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Solder Mask Touch-Up At BGA Sites
Solder Mask Touch-Up At BGA Sites
Figure 1: Where mask has been peeled or broken away, it must be replaced. Loose pieces should be scraped off.
Solder mask has one primary purpose at a BGA site, and that is to isolate solder wetting to a specific area, e.g., the BGA pad, so that a good solder joint will be formed.

Solder mask usually isolates the pad from the conductor, or from the track leading to a via or plated hole. Sometimes the track and hole are completely masked; sometimes there is only a thin "dam" of mask between the pad area and exposed track and hole. This dam or masking is delicate and easily damaged or dislodged during rework. If it isn't repaired, the result often more rework, or rework upon rework!

Once a BGA device is removed from a site, that site must be prepared before the replacement process. Preparing usually involves removing residual solder from the BGA pads on the circuit board, typically done with a soldering iron and copper braid solder wicking material. Then the rework area is cleaned.

Solder Mask Touch-Up At BGA Sites
Figure 2: Replacement epoxy should be applied with a fine-needle dispenser.
Once cleaned, fresh solder is added to the BGA pad sites, either through dispensing of solder paste, stenciling solder paste through the use of a mini-stencil, or by pre-bumping the pads with solder. A new BGA component is finally placed at the site, and the site and BGA heated to reflow the solder and make a new connection.

If the solder mask around any of the individual BGA pads was damaged during board preparation, there's a strong chance that the new solder placed on that pad will simply flow down the track, and potentially into the plated via hole. This will often leave insufficient solder on the pad to form a new solder joint, and the result will be either an insufficient or "starved" solder joint, or an open.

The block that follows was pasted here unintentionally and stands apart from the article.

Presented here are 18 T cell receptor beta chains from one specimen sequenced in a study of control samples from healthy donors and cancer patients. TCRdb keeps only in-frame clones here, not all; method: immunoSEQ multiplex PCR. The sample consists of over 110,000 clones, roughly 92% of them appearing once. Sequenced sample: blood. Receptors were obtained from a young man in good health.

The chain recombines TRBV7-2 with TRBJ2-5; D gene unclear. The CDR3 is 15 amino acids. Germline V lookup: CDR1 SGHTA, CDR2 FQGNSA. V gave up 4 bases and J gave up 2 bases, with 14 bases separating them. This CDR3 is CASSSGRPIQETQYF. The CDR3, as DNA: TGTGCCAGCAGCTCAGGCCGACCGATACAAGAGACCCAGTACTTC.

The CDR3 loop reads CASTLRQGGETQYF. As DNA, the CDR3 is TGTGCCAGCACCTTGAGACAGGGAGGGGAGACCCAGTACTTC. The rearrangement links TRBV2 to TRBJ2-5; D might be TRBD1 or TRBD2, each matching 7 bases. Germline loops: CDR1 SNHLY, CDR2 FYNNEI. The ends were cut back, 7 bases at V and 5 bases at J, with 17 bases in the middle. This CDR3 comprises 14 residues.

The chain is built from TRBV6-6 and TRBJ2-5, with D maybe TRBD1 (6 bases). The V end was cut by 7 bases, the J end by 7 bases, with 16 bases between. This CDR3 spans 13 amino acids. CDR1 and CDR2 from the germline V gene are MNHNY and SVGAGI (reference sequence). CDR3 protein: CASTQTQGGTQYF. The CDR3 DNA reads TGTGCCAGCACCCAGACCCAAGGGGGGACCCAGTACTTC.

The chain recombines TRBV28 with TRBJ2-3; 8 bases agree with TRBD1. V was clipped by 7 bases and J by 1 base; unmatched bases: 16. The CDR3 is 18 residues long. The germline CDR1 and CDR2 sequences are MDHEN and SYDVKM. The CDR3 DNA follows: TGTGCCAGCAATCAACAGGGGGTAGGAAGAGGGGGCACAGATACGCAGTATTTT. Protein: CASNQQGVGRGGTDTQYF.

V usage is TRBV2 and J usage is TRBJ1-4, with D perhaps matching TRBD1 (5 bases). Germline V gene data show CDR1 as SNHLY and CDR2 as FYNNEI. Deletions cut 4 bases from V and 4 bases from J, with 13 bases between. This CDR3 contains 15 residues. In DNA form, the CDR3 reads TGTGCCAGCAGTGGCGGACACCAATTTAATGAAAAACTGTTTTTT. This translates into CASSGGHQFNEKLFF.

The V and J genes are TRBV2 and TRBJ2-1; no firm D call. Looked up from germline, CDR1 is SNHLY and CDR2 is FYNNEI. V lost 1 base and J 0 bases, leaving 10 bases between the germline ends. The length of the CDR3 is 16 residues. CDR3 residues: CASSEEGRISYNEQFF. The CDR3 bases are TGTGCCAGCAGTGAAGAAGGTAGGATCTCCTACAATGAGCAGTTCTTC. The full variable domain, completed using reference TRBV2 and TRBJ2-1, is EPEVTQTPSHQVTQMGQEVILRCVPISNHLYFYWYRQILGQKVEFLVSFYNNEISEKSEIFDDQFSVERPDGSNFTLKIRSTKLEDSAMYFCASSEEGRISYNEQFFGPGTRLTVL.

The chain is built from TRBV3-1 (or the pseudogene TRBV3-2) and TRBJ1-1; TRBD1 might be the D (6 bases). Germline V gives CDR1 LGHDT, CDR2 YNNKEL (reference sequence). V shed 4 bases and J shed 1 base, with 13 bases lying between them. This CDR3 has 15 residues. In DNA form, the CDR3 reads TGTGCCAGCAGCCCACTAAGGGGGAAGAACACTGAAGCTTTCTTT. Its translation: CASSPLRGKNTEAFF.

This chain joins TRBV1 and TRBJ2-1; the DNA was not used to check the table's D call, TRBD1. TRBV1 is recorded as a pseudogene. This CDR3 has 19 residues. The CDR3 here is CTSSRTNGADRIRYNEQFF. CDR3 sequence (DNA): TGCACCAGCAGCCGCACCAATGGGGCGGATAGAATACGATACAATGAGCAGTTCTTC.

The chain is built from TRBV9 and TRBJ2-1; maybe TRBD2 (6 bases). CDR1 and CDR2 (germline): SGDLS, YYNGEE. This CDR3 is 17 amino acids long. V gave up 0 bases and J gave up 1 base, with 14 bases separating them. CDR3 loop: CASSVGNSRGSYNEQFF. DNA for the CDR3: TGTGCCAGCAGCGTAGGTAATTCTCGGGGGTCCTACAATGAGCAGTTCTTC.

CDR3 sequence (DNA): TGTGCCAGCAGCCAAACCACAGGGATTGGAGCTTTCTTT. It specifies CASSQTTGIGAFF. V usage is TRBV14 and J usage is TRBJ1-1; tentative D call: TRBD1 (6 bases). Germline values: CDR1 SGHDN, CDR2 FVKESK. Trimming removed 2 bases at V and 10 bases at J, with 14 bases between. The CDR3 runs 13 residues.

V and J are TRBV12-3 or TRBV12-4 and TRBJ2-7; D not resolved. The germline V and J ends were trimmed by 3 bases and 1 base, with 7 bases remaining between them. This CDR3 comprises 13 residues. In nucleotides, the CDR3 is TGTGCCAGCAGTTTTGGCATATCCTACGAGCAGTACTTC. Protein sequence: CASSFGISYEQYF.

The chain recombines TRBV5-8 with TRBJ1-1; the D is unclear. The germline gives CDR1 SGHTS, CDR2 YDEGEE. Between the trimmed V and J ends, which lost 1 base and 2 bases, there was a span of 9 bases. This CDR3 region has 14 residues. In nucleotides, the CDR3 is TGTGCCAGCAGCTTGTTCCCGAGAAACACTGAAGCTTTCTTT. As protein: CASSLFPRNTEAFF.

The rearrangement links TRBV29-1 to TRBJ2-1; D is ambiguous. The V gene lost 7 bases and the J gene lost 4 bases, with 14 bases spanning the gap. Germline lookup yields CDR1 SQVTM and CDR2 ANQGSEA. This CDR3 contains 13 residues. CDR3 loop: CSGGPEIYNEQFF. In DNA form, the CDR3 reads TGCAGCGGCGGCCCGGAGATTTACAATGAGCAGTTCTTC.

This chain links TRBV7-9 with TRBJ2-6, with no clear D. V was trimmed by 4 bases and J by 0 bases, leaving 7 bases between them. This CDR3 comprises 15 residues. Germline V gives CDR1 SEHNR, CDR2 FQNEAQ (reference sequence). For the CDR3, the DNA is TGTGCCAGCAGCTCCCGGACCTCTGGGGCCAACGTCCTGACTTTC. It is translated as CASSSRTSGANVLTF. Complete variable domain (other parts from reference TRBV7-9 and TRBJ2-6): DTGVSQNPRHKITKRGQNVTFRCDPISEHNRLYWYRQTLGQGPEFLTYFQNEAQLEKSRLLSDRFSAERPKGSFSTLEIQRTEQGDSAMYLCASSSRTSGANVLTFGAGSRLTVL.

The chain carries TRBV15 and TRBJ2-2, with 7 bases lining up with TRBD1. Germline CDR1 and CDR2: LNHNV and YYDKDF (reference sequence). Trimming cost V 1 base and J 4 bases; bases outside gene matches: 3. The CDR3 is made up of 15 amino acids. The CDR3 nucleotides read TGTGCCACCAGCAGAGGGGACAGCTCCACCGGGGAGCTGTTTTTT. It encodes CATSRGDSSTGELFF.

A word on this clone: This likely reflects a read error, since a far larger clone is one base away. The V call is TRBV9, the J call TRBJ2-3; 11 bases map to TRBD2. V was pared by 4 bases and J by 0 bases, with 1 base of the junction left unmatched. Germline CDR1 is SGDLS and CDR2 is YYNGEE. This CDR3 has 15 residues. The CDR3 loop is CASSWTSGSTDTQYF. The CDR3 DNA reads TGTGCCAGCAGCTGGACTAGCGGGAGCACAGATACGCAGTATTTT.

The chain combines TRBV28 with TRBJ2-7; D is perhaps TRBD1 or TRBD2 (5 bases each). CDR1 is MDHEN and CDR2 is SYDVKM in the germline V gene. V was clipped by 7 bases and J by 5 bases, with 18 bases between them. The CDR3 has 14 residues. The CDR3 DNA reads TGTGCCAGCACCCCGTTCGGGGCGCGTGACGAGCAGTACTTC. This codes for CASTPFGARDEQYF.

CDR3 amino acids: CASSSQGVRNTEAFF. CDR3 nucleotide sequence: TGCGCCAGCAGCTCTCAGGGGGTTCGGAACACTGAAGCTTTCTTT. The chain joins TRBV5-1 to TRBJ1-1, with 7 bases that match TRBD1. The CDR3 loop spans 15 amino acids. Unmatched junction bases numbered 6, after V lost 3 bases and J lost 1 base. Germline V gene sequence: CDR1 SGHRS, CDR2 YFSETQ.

There is no simple remedy. You will need to remove the new BGA component and start over. A perfectly good component may be ruined. The circuit board also risks damage through multiple thermal cycles reworking the same area. If the new component must be removed, that removal will be at least the 4th time that the site has been exposed to reflow temperatures.

Even the most careful operator can damage the solder mask during board preparation. Heating, plus the slightly abrasive action of wicking solder, or cleaning the area can damage the solder mask. That's why it is important, once the board has been cleaned, to inspect the solder masked areas of the site carefully. Where solder mask has been peeled or broken away, it must be replaced.

Loose pieces should be scraped off. (See Figure 1). Once the solder has been cleaned from the site, it is important to scrape any remaining solder from the surface of each trace, exposing the copper. The site can then be cleaned and encapsulated with replacement solder mask or epoxy. We typically use two-part epoxy instead of replacement solder mask.

Without this scraping, we've occasionally see the solder bleed underneath the epoxy, and flow down the trace to the via. This replacement epoxy should be applied with a fine needle dispenser. Sometimes, even that is too much; our operators sometimes use a thin needle dipped into the epoxy and then painting across the track to re-create the mask dam. (See Figure 2). This takes skill and a steady hand.

Following application of the mask, the circuit board must be baked, in strict accordance with the epoxy specifications to ensure a proper cure. Don't take shortcuts. Only then can new solder be applied to the BGA site, the new BGA component placed on the board, and the site reflowed.

The process of replacing solder mask at BGA sites is time-consuming, meticulous work. There is no quick or easy way around it.

Several members of the Circuit Technology Center team contributed to this feature story.